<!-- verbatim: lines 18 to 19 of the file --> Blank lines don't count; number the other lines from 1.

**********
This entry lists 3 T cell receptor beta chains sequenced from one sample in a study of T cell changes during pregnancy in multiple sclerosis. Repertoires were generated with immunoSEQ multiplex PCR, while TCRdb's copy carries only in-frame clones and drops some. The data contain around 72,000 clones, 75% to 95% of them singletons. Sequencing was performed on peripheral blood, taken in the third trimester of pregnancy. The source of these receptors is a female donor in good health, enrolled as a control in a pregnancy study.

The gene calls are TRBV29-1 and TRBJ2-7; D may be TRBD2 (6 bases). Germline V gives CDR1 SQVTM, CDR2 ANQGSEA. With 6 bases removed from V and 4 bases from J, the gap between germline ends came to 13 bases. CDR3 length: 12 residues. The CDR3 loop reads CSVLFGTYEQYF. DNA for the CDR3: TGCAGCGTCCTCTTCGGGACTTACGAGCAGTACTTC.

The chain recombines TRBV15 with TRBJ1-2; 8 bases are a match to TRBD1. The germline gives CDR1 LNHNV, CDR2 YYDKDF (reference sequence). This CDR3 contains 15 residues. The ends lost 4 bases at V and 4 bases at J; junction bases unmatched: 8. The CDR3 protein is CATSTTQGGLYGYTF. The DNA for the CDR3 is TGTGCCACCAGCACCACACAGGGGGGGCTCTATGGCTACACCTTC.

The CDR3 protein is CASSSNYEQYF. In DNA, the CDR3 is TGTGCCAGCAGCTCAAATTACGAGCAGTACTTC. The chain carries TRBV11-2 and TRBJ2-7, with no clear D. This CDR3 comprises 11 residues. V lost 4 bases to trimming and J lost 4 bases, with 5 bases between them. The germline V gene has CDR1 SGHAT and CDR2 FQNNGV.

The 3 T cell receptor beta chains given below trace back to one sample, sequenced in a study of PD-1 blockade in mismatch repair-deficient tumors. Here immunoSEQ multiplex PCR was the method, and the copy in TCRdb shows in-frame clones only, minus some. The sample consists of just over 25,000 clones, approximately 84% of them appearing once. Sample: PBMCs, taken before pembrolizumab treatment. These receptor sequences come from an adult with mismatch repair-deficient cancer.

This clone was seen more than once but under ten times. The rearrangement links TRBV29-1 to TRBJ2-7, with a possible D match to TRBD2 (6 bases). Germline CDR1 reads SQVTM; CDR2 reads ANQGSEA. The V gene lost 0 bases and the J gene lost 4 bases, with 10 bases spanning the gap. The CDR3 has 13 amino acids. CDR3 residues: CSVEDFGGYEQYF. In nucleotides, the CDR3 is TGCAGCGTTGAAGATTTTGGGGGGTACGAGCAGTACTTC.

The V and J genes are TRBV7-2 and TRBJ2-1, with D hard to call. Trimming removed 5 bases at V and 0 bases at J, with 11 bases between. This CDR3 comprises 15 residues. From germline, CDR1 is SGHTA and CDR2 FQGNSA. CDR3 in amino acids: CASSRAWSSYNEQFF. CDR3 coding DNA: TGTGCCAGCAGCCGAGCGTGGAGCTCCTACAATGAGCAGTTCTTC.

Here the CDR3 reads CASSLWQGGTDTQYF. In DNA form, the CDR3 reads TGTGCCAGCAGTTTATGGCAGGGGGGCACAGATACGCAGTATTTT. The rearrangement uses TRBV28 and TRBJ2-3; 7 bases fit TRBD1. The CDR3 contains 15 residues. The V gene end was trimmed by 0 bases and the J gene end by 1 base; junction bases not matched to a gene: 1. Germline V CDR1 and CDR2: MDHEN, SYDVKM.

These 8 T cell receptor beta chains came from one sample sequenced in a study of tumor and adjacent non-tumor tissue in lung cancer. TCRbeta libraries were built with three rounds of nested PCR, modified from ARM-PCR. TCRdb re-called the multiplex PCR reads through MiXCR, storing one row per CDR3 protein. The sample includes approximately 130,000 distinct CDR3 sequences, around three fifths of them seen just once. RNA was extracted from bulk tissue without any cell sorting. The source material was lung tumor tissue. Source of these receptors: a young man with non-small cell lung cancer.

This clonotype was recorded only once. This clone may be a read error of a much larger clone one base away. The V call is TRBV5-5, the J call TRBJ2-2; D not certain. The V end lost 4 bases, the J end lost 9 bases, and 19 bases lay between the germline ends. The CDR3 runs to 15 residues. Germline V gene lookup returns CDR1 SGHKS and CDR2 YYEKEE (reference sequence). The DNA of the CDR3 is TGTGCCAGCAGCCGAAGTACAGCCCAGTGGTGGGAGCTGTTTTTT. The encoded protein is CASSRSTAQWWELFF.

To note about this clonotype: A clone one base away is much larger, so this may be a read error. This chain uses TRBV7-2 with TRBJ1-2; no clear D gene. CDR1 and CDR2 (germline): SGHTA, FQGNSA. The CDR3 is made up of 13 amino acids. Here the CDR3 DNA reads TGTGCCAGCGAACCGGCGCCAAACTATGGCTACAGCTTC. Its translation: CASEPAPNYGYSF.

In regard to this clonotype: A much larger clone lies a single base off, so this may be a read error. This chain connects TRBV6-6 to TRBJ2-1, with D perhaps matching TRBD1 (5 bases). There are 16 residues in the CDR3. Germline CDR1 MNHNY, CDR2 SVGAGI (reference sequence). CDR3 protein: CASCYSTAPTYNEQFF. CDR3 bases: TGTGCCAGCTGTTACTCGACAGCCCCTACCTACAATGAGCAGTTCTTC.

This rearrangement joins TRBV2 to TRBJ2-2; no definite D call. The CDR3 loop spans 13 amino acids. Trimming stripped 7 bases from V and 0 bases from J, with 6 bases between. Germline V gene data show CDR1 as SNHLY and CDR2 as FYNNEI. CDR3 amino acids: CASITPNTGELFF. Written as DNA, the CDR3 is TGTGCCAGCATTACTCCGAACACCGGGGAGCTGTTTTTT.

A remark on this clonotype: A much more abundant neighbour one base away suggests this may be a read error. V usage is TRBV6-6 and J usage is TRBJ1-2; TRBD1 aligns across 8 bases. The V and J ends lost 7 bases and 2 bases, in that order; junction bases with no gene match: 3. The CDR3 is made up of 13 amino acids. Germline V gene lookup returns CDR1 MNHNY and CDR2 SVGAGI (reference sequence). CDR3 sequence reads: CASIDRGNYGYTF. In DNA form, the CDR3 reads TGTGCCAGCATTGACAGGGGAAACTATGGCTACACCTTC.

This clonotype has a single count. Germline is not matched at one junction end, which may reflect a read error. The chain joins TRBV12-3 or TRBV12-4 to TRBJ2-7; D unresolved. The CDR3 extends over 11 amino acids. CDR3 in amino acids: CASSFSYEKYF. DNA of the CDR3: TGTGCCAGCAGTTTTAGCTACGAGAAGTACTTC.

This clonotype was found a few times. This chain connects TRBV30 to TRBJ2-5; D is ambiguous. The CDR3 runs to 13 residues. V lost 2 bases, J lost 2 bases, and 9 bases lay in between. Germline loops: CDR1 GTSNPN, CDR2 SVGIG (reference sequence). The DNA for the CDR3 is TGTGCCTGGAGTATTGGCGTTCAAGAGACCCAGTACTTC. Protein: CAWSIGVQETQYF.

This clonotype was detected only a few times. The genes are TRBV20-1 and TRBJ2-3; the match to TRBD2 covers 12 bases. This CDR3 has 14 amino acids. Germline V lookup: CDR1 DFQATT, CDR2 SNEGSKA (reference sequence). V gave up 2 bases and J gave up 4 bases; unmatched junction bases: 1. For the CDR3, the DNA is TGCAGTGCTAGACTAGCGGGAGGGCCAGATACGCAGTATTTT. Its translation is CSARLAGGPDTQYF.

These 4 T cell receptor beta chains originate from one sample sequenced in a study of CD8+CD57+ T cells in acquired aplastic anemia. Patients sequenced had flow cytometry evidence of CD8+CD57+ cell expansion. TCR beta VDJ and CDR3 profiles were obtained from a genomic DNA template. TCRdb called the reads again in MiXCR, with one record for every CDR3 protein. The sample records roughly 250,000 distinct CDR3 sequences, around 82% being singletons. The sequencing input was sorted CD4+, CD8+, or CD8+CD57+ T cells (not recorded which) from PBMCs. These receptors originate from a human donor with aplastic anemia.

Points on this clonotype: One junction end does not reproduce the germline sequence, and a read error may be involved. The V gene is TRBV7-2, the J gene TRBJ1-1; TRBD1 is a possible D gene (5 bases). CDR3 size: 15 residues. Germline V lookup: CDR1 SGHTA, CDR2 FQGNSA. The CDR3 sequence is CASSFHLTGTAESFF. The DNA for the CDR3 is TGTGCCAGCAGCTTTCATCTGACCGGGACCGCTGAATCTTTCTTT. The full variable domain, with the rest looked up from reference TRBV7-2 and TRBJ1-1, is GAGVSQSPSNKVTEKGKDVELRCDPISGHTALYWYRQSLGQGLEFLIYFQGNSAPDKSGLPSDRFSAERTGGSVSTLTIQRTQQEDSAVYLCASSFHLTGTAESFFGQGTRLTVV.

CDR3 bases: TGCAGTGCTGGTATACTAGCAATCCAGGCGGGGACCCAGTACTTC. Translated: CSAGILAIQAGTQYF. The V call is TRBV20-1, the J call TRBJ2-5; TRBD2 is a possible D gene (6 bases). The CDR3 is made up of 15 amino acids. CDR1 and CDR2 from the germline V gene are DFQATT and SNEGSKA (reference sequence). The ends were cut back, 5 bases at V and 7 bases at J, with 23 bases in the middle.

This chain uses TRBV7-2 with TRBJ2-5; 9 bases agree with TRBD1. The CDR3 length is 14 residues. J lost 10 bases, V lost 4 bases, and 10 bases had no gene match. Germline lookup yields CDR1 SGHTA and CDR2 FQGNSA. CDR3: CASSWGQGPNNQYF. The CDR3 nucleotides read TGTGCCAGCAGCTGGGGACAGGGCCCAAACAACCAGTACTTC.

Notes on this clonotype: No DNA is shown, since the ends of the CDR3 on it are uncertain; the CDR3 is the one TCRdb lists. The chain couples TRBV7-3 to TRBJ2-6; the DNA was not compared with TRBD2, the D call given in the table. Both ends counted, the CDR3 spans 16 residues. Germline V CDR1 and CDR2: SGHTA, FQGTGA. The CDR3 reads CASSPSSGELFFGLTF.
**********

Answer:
These 4 T cell receptor beta chains originate from one sample sequenced in a study of CD8+CD57+ T cells in acquired aplastic anemia. Patients sequenced had flow cytometry evidence of CD8+CD57+ cell expansion. TCR beta VDJ and CDR3 profiles were obtained from a genomic DNA template. TCRdb called the reads again in MiXCR, with one record for every CDR3 protein. The sample records roughly 250,000 distinct CDR3 sequences, around 82% being singletons. The sequencing input was sorted CD4+, CD8+, or CD8+CD57+ T cells (not recorded which) from PBMCs. These receptors originate from a human donor with aplastic anemia.

Points on this clonotype: One junction end does not reproduce the germline sequence, and a read error may be involved. The V gene is TRBV7-2, the J gene TRBJ1-1; TRBD1 is a possible D gene (5 bases). CDR3 size: 15 residues. Germline V lookup: CDR1 SGHTA, CDR2 FQGNSA. The CDR3 sequence is CASSFHLTGTAESFF. The DNA for the CDR3 is TGTGCCAGCAGCTTTCATCTGACCGGGACCGCTGAATCTTTCTTT. The full variable domain, with the rest looked up from reference TRBV7-2 and TRBJ1-1, is GAGVSQSPSNKVTEKGKDVELRCDPISGHTALYWYRQSLGQGLEFLIYFQGNSAPDKSGLPSDRFSAERTGGSVSTLTIQRTQQEDSAVYLCASSFHLTGTAESFFGQGTRLTVV.